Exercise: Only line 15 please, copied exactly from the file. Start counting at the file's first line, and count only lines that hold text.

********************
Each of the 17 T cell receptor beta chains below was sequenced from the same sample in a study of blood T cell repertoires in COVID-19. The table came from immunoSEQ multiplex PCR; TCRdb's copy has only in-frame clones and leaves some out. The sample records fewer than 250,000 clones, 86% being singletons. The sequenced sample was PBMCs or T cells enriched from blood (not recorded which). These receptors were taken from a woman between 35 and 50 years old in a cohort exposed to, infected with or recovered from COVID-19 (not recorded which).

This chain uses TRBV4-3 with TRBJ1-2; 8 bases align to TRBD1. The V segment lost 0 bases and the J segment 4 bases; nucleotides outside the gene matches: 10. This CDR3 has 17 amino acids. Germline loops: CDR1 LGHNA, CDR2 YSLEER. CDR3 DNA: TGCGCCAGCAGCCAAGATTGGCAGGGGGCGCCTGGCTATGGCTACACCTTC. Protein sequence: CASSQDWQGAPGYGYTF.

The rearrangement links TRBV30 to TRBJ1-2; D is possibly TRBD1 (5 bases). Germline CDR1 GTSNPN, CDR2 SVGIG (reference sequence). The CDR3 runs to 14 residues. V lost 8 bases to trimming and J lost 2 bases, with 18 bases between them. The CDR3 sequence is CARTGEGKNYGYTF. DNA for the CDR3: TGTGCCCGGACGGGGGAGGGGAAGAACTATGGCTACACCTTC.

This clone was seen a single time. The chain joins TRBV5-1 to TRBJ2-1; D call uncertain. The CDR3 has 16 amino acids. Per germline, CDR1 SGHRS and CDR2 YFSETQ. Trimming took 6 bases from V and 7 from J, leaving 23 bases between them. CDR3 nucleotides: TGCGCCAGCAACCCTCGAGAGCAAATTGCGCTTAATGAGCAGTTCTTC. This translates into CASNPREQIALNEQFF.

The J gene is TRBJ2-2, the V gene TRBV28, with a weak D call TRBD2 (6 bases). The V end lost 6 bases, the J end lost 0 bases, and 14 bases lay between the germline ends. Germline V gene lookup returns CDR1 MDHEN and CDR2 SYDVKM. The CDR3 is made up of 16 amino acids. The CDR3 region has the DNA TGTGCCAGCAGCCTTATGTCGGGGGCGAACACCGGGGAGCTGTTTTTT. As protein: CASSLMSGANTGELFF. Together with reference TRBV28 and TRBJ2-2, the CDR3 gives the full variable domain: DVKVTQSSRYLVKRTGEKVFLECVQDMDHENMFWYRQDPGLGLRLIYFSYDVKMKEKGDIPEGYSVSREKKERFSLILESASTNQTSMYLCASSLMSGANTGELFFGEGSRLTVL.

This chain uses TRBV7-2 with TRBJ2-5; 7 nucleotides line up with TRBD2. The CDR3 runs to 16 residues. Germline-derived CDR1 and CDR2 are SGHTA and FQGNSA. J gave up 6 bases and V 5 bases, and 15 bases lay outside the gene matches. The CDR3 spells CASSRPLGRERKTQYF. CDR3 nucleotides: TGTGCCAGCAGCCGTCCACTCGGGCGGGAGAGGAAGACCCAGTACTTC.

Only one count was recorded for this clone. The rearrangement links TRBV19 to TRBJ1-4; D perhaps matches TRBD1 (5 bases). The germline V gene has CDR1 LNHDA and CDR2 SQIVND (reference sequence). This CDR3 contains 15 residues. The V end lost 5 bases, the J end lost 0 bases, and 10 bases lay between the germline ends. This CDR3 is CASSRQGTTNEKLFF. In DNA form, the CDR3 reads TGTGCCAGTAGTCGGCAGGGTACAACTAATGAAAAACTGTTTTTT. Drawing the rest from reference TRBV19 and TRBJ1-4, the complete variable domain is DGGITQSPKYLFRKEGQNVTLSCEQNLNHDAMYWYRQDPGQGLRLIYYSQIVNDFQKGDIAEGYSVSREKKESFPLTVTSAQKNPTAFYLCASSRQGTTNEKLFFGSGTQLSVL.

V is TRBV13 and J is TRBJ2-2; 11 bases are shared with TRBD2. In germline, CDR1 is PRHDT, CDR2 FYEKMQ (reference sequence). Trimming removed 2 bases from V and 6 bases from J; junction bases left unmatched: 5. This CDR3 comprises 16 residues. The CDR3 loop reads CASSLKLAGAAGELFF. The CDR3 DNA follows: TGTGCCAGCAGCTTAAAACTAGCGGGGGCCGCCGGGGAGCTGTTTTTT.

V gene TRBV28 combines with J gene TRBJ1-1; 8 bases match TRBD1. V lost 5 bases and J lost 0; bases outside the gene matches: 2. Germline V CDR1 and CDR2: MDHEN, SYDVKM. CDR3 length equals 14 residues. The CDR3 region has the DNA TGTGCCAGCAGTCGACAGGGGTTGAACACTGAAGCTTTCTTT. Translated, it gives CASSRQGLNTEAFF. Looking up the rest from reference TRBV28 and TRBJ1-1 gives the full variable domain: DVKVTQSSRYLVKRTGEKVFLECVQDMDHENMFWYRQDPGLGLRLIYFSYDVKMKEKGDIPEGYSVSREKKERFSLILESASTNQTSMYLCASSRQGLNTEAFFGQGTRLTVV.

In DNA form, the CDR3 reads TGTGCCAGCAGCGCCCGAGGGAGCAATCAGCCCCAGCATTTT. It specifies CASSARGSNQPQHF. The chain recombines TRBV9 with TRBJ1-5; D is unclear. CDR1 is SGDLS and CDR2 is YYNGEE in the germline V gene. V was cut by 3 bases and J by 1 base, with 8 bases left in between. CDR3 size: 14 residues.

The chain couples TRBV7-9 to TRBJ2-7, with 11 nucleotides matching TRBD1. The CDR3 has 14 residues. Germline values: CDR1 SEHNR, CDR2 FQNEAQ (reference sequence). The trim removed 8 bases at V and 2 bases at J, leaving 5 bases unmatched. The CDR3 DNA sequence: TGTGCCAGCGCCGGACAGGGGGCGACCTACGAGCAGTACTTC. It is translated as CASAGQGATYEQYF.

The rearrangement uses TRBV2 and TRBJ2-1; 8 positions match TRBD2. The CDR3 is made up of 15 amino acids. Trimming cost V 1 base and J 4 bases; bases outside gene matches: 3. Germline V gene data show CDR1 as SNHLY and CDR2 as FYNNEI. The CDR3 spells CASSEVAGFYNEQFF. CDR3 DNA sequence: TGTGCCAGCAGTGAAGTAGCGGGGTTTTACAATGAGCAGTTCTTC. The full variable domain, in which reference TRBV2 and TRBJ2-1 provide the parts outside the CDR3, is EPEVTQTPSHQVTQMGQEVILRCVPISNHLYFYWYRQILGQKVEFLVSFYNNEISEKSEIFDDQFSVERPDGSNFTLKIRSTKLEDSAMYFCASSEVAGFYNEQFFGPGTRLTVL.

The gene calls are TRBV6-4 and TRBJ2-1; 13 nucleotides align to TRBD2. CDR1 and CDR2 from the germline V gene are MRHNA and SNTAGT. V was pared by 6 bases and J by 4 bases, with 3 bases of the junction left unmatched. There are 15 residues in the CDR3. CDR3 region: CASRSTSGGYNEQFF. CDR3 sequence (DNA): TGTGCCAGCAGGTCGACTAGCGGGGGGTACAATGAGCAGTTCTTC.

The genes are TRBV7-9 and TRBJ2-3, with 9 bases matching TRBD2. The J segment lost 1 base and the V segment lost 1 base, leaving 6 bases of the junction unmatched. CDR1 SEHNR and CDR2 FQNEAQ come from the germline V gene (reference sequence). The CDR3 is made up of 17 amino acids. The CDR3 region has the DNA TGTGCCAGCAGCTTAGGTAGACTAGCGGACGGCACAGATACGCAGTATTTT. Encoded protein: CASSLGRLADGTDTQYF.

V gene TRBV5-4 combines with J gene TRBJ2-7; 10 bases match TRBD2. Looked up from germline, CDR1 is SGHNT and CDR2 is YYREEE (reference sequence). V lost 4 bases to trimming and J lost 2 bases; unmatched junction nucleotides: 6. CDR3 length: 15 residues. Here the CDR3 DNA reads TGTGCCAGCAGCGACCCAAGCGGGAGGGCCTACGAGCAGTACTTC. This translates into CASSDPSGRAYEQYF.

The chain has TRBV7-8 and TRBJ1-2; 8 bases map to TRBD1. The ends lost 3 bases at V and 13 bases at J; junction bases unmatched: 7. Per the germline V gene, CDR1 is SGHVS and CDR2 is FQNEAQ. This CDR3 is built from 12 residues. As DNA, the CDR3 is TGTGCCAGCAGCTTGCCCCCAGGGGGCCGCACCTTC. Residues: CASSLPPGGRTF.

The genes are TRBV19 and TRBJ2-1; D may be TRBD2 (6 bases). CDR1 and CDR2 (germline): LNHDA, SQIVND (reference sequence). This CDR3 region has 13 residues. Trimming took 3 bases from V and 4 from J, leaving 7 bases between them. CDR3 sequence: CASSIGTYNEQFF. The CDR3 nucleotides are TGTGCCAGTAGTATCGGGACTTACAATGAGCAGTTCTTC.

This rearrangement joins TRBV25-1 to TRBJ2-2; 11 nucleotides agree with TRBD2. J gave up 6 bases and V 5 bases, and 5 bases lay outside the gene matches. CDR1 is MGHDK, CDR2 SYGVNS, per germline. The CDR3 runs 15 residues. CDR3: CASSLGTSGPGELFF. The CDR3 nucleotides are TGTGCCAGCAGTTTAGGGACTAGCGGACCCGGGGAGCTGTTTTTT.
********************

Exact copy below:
V gene TRBV5-4 combines with J gene TRBJ2-7; 10 bases match TRBD2. Looked up from germline, CDR1 is SGHNT and CDR2 is YYREEE (reference sequence). V lost 4 bases to trimming and J lost 2 bases; unmatched junction nucleotides: 6. CDR3 length: 15 residues. Here the CDR3 DNA reads TGTGCCAGCAGCGACCCAAGCGGGAGGGCCTACGAGCAGTACTTC. This translates into CASSDPSGRAYEQYF.